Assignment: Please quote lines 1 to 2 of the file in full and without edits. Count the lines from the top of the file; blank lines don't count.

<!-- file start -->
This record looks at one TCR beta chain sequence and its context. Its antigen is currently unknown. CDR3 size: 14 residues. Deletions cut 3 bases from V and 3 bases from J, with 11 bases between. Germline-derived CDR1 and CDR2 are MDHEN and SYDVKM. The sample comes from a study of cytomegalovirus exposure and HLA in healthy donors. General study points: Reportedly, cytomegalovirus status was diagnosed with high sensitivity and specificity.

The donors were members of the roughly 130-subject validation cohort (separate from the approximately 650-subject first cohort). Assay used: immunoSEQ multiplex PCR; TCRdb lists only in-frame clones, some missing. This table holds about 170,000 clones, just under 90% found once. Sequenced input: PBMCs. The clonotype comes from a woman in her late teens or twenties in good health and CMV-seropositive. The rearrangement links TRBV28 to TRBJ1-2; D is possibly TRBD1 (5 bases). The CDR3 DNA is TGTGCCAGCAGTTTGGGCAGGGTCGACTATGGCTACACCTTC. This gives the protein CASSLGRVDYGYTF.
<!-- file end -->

This record looks at one TCR beta chain sequence and its context. Its antigen is currently unknown. CDR3 size: 14 residues. Deletions cut 3 bases from V and 3 bases from J, with 11 bases between. Germline-derived CDR1 and CDR2 are MDHEN and SYDVKM. The sample comes from a study of cytomegalovirus exposure and HLA in healthy donors. General study points: Reportedly, cytomegalovirus status was diagnosed with high sensitivity and specificity.

The donors were members of the roughly 130-subject validation cohort (separate from the approximately 650-subject first cohort). Assay used: immunoSEQ multiplex PCR; TCRdb lists only in-frame clones, some missing. This table holds about 170,000 clones, just under 90% found once. Sequenced input: PBMCs. The clonotype comes from a woman in her late teens or twenties in good health and CMV-seropositive. The rearrangement links TRBV28 to TRBJ1-2; D is possibly TRBD1 (5 bases). The CDR3 DNA is TGTGCCAGCAGTTTGGGCAGGGTCGACTATGGCTACACCTTC. This gives the protein CASSLGRVDYGYTF.